1967 VELOCETTE THRUXTON
The 1960s and 70s were exciting times in road-racing.
Grand Prix stars competed in nonchampionship international class races on exotic works machines, National Championships were hotly contested in all classes and club racing at scores of tracks was often over-subscribed.
The UK scene was seeing an increase in production racing. The advantage of this class was two-fold: it gave manufacturers a chance to show off their high-performance models at selected races and offered a way to enter the sport without having to purchase expensive ‘real’ race bikes.
Velocette Motorcycles embraced the new class to promote models of their single cylinder 350cc Viper and 500cc Venom machines.these bikes appeared dated, incorporating features of their old single-cam KTT such as: narrow crankcase, dry-sump lubrication, hairpin valve springs, and single down-tube cast lug frame with separate engine and gearbox.
A high camshaft push-rod design replaced the KTT bevel driven OHC.THE narrow pressed-up crankshaft spun on taper roller bearings assembled in the crankcases with a 0.004-inch ‘pinch’ or pre-load. At operating temperature, expansion gave zero pre-load.
An H-section con-rod with a roller bearing big-end and plain bearing little-end supported the cast aluminium three-ring piston. An aluminium cylinder with cast iron sleeve, plus the aluminium head were secured to the crankcase with four through studs. A separate cover incorporating the rockers and enclosing the hairpin valve springs bolted to the head.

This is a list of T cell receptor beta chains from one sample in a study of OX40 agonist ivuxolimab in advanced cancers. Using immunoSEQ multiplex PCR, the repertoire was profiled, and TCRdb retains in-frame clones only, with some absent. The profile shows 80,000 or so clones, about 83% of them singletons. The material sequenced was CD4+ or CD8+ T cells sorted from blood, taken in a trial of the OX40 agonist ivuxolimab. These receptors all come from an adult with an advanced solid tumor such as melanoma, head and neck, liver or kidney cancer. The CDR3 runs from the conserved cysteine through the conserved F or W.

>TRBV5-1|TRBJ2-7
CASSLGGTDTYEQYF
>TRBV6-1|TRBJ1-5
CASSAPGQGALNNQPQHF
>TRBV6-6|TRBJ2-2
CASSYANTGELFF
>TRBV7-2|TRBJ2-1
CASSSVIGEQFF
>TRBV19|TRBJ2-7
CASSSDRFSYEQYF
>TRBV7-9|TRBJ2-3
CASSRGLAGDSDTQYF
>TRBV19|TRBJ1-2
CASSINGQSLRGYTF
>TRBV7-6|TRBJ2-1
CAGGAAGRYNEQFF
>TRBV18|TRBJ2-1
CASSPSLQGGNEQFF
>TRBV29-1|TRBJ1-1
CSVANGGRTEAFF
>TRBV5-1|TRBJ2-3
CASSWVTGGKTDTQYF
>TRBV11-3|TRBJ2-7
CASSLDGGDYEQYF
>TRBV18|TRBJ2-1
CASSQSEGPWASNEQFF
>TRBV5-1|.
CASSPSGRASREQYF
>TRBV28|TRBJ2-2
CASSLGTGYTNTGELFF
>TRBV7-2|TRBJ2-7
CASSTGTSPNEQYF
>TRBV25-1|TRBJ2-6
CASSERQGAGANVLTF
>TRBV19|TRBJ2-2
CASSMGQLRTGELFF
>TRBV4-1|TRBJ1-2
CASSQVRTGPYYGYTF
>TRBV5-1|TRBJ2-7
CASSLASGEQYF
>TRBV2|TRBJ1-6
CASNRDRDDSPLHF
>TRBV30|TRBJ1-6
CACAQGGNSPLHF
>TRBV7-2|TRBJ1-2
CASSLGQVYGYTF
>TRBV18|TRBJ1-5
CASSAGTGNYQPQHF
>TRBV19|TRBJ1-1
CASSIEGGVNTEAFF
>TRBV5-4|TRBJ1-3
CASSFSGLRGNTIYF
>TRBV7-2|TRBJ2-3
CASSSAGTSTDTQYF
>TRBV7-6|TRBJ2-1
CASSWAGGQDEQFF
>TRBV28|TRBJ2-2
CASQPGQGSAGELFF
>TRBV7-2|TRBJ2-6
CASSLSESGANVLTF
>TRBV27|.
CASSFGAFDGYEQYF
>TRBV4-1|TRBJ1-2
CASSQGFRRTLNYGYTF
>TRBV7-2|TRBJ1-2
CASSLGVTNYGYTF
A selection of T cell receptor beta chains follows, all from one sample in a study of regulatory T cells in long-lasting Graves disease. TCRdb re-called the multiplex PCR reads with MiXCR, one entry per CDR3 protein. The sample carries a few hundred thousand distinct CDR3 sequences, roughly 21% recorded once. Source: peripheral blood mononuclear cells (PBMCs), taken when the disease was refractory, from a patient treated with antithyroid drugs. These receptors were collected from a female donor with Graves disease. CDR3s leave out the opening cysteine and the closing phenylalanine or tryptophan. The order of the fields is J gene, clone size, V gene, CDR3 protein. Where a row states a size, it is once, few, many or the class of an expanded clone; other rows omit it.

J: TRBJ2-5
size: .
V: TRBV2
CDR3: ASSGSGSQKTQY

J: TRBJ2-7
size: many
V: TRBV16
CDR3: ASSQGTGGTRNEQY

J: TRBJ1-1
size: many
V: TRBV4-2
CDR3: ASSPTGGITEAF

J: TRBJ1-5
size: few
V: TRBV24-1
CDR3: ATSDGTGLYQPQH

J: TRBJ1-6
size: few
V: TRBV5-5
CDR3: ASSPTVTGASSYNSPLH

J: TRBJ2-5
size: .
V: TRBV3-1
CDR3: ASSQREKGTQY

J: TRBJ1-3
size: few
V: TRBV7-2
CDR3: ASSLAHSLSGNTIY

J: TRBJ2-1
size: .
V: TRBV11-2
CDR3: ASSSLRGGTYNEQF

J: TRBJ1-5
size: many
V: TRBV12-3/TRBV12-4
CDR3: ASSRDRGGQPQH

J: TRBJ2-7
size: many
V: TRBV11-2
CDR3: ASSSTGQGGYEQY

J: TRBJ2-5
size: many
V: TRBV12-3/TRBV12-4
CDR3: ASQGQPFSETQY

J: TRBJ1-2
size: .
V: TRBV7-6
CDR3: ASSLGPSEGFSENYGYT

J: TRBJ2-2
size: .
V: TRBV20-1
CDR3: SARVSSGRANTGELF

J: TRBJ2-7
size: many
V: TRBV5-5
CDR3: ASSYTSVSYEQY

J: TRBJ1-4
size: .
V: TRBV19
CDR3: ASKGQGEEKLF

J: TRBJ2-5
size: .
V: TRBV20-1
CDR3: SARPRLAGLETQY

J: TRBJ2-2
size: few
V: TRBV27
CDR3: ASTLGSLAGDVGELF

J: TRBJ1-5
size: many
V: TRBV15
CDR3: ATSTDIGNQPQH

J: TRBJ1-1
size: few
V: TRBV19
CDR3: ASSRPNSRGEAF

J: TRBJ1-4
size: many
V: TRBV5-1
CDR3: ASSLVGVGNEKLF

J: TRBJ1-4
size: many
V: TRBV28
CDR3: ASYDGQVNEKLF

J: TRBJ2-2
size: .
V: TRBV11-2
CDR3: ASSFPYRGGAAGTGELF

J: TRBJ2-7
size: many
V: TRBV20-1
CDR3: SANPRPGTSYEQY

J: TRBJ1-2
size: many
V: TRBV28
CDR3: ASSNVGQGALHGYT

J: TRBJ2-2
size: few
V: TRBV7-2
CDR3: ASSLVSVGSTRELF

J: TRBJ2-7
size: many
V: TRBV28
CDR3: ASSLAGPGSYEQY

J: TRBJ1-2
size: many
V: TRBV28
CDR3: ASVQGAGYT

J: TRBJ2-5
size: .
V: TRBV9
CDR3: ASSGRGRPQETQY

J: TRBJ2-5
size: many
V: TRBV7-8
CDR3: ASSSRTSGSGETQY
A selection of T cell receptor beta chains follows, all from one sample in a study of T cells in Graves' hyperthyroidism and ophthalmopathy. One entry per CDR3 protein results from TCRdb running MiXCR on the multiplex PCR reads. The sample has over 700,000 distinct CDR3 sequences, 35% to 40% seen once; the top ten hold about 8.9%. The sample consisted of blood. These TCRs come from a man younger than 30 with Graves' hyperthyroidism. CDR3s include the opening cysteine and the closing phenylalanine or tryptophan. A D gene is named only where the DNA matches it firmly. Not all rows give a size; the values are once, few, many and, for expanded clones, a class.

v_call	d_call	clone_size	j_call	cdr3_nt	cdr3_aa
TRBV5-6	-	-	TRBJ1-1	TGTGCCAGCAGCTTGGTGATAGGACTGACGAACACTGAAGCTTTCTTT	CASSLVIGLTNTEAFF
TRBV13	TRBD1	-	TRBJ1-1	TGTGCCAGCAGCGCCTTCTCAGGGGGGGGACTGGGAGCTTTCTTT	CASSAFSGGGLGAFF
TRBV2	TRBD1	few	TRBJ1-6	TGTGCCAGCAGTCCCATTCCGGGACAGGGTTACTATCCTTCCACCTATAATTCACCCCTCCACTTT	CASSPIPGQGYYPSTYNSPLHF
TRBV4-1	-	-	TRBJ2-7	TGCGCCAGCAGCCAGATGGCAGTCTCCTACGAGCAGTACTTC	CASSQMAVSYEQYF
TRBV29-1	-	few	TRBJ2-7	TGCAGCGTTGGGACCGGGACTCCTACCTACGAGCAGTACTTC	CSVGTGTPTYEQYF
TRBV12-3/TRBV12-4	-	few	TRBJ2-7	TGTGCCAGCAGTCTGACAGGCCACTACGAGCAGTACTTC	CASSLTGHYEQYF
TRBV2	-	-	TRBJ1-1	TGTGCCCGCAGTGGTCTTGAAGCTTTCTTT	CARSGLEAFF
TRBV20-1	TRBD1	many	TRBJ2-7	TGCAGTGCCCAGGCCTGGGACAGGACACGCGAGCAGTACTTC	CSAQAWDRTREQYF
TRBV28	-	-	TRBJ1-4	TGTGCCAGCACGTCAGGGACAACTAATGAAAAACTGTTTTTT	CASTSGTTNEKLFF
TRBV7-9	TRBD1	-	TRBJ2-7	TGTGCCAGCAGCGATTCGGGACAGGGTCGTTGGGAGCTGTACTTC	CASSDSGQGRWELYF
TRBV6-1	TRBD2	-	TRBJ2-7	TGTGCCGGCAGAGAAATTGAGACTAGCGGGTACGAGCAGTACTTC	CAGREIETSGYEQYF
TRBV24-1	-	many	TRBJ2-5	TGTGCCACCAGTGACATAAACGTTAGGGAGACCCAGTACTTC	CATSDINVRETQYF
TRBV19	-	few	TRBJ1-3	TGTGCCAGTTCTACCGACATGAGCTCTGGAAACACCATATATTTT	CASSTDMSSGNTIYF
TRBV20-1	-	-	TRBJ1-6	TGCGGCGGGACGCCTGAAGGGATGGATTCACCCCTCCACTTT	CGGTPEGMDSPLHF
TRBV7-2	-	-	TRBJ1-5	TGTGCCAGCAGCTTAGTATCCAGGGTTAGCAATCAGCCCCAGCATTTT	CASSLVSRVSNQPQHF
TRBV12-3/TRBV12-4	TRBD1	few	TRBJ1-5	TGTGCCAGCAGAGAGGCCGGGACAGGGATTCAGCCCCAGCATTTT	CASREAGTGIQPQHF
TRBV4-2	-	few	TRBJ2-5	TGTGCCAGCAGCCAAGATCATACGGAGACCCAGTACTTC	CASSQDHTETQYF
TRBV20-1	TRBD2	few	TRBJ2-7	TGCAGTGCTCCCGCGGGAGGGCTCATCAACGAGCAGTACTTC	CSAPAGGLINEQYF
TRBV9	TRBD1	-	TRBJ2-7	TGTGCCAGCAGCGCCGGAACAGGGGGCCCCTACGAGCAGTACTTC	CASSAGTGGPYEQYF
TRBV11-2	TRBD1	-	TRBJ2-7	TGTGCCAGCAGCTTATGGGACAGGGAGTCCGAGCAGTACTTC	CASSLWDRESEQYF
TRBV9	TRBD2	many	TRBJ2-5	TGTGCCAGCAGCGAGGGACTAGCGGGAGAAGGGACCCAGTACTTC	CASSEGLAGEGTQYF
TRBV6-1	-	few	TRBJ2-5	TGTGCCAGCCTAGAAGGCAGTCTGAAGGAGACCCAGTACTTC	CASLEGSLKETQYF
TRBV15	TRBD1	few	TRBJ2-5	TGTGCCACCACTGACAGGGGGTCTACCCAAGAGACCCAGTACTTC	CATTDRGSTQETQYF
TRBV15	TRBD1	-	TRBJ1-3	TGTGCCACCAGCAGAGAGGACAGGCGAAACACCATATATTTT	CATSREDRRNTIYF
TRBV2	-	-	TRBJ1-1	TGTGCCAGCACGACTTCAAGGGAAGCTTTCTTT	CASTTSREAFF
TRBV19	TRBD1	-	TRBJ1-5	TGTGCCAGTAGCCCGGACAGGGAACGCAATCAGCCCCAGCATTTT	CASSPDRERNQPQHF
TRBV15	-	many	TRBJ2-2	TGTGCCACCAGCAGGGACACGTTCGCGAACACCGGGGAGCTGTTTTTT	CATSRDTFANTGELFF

The high mounted camshaft was driven by a gear train from the right end of the crankshaft; these gears also drove the rear-mounted magneto. Like the KTT, primary drive was by chain to the clutch inboard of the rear sprocket.
Looking like a museum piece, the cast lug/ tube frame did incorporate a novel solution to adjusting the characteristics of the rear suspension.the tops of the rear shocks could be pivoted around their lower swingarm fastenings from near upright position to a ‘lay-down’ position. Front suspension was by telescopic forks with rebound oil damping, the front axle located in front of the bottom sliders.
Although appearing old-fashioned, Velocette singles had excellent handling and performance. In 1961, a near stock Venom set a world record, averaging over 100mph for 24 hours! High performance parts were available